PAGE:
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Gangs of New York

Year: 2002
Director: Martin Scorsese
Cast: Leonardo DiCaprio, Daniel Day Lewis, Cameron Diaz, Liam Neeson, John C McGinley, Brendan Gleeson, Henry Thomas
With critics all over the world praising Martin Scorsese for making what everyone thinks is his 'seminal' work – even (as one reviewer described) the prequel to all his earlier films – watching it made me think there was something wrong with me.

Maybe everyone thought it had to be brilliant by default because it was a Scorsese film. But where his earlier efforts had clever and unpredictable characterisations and well-concocted stories, this was a mass of cheesy Hollywood archetypes.

The hero avenging his father's death from years before. The clever, headstrong leading lady (and ever-popular lovable female rogue! – everything from Days of Wine and Roses to Pretty Woman, anyone?), and the villain having leaped straight from a comic book. Scorsese just seemed to go soft and subscribe to all the corny Hollywood mainstays he used to avoid.

It's true the sets, backdrops and production design are all astounding, but they don't make a film exciting, original or entertaining.

Amsterdam Vallon (DiCaprio) sees local gang leader Bill the Butcher (Day Lewis – playing nothing more than Dastardly Dan) kill his father in one of the gang battles that plauged New York as the Irish immigrants were arriving in their thousands in the late nineteenth century.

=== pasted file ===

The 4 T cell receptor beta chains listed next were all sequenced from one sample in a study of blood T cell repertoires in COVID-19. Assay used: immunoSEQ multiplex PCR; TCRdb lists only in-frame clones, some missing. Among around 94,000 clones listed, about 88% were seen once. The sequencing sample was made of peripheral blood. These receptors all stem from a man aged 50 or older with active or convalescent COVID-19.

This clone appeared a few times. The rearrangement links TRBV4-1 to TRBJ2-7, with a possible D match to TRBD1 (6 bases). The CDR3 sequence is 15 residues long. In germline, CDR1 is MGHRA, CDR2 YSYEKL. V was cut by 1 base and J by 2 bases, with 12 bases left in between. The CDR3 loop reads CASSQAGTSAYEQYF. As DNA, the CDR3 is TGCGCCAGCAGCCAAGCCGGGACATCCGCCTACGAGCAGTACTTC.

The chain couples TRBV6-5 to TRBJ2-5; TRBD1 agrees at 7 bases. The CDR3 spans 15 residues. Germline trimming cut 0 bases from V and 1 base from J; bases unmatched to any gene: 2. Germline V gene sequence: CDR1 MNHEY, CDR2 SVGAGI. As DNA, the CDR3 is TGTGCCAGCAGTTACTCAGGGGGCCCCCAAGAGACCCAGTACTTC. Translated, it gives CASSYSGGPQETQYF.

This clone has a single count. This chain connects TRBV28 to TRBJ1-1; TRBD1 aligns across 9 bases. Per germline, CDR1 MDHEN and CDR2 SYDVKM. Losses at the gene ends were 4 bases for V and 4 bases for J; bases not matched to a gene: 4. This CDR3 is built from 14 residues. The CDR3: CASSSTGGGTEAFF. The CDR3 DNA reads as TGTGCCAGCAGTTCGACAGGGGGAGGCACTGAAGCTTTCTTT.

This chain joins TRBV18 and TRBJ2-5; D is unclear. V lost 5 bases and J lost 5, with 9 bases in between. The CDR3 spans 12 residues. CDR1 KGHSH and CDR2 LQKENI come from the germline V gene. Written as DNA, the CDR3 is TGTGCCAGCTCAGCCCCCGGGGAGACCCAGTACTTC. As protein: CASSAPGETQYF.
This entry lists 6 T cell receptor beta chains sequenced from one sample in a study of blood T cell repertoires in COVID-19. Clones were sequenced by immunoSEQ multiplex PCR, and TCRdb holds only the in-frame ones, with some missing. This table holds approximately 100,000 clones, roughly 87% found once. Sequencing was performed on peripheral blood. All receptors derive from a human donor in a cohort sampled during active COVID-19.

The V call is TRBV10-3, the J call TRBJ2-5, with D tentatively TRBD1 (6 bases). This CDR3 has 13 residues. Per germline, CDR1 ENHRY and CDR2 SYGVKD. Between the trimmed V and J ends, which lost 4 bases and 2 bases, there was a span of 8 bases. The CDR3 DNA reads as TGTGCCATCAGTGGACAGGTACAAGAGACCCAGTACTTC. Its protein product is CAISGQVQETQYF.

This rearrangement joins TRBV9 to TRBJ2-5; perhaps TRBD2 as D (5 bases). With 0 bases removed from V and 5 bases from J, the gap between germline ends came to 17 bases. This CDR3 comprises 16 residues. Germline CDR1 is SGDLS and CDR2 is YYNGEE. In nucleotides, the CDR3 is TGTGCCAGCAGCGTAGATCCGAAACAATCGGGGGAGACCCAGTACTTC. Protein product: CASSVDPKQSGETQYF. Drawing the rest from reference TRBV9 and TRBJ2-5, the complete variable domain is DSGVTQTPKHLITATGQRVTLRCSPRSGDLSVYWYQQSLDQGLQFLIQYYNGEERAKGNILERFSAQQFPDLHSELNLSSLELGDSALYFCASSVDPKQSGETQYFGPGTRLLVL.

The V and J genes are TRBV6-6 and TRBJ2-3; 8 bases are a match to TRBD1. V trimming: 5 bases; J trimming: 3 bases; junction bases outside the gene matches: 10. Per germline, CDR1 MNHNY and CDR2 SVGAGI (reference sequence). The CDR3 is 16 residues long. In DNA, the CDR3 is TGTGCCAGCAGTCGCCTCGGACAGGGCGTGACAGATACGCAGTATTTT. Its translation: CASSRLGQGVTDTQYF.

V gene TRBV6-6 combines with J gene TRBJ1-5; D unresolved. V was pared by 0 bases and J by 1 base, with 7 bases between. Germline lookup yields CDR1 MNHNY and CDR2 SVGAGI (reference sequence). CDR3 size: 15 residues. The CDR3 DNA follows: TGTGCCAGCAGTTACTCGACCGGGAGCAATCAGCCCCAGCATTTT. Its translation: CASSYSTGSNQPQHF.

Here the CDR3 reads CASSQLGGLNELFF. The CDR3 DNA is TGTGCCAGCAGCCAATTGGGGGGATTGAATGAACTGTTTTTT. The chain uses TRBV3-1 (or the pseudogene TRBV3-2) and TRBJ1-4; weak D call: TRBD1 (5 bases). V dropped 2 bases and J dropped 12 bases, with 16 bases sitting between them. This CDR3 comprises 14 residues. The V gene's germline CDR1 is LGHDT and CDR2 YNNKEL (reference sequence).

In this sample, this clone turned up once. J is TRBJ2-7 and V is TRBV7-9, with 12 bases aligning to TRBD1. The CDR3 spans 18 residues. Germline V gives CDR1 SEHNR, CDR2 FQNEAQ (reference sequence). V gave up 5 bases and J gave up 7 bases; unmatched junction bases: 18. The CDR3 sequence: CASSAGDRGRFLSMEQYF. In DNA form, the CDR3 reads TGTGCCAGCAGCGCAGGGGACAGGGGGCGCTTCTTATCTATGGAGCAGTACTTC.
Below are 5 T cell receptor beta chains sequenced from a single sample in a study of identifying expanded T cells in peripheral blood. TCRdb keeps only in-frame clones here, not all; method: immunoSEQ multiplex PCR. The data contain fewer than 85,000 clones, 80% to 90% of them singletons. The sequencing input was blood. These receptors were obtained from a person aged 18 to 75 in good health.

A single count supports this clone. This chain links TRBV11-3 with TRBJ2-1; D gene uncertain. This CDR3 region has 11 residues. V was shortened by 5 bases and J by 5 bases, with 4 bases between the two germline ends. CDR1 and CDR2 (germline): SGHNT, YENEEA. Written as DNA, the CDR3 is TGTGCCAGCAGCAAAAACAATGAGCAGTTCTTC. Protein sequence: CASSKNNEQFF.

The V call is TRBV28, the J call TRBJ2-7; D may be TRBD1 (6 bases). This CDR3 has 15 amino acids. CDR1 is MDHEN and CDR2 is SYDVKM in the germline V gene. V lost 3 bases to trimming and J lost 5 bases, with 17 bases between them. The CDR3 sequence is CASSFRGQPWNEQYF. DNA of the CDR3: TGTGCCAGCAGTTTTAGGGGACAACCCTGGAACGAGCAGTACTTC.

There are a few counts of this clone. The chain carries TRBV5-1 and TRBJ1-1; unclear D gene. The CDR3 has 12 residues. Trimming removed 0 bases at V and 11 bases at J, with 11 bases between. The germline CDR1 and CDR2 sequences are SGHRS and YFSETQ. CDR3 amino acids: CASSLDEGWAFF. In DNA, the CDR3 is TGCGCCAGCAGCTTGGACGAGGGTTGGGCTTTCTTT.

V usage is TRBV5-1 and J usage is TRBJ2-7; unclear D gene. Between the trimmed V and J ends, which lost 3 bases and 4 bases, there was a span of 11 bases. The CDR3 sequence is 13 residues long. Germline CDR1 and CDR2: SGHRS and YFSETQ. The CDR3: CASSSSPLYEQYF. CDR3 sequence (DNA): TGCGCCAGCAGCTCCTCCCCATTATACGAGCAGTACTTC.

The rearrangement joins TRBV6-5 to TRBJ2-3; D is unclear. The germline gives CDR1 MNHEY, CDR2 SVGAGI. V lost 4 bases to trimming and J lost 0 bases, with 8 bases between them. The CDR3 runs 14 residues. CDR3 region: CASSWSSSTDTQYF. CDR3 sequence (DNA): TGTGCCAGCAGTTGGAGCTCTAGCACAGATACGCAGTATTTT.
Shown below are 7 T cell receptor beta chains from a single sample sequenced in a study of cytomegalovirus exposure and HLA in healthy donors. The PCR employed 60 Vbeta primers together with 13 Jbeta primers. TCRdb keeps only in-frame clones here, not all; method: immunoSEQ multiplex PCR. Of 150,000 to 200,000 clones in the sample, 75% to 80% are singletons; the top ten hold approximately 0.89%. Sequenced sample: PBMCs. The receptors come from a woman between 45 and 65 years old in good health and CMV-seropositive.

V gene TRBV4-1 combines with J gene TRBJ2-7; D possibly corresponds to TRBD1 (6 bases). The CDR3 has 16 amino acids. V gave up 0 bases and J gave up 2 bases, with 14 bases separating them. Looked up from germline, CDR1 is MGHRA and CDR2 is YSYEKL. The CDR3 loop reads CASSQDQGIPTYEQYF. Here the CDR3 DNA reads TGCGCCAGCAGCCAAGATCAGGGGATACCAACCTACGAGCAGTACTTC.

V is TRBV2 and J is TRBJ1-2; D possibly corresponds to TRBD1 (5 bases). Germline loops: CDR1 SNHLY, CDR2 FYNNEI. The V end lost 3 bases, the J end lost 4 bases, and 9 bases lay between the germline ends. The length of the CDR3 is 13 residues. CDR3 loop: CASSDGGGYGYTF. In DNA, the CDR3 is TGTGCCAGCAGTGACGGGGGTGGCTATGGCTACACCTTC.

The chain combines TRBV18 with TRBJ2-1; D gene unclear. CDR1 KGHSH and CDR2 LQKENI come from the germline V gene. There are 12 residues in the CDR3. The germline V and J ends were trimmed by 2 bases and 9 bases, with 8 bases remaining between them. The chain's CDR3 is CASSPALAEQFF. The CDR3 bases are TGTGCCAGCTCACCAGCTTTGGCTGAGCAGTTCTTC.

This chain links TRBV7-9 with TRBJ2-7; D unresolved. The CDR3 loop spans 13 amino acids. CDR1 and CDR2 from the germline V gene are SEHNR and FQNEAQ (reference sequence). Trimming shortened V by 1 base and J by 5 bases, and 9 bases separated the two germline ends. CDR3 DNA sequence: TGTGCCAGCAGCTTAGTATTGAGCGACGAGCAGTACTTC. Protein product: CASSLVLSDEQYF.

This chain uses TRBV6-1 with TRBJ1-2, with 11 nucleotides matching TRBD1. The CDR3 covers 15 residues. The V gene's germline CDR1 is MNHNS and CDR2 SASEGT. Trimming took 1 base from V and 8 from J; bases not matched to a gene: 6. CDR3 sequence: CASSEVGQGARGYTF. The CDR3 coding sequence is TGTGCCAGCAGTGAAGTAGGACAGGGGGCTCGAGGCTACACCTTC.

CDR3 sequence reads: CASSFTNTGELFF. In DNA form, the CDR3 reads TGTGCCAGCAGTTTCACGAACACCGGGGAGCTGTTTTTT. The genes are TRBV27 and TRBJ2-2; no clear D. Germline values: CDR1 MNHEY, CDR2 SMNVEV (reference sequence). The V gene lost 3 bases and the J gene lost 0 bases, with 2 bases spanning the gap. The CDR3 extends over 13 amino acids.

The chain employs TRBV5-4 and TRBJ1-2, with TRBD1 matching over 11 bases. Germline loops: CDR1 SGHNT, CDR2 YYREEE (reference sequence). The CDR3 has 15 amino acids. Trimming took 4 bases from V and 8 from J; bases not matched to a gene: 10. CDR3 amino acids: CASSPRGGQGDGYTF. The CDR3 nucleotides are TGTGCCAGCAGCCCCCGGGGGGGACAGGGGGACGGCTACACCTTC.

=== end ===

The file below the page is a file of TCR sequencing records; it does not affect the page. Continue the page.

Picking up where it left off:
He comes into Bill's confidence, falls for Jenny the pickpocket (Diaz, in a role that amounts to nothing but eye candy), tries to exact his revenge but is thwarted, and so drives his father's old gang back into existence to challenge Bill's.

As they have their final fight, the navy shells New York City to quell the conscription riots, and it makes you wonder what Scorsese is saying – maybe that our petty fights are never important in the face of large scale economic and social upheaval?

The view from the cemetery as New York grows up seems to be making an anti-violence statement, but by that time you've just sat through a slightly-less-convoluted Titanic.

Day-Lewis' part, for all the wonder and praise heaped on him for only working every five years and being such a method man that he stayed in character during the entire shoot, was like a male wicked witch of the west, without an inch of depth. And DiCaprio can look as mean and stony-mouthed as he likes, he never looks old enough to shave, let alone believe passionately in anything.

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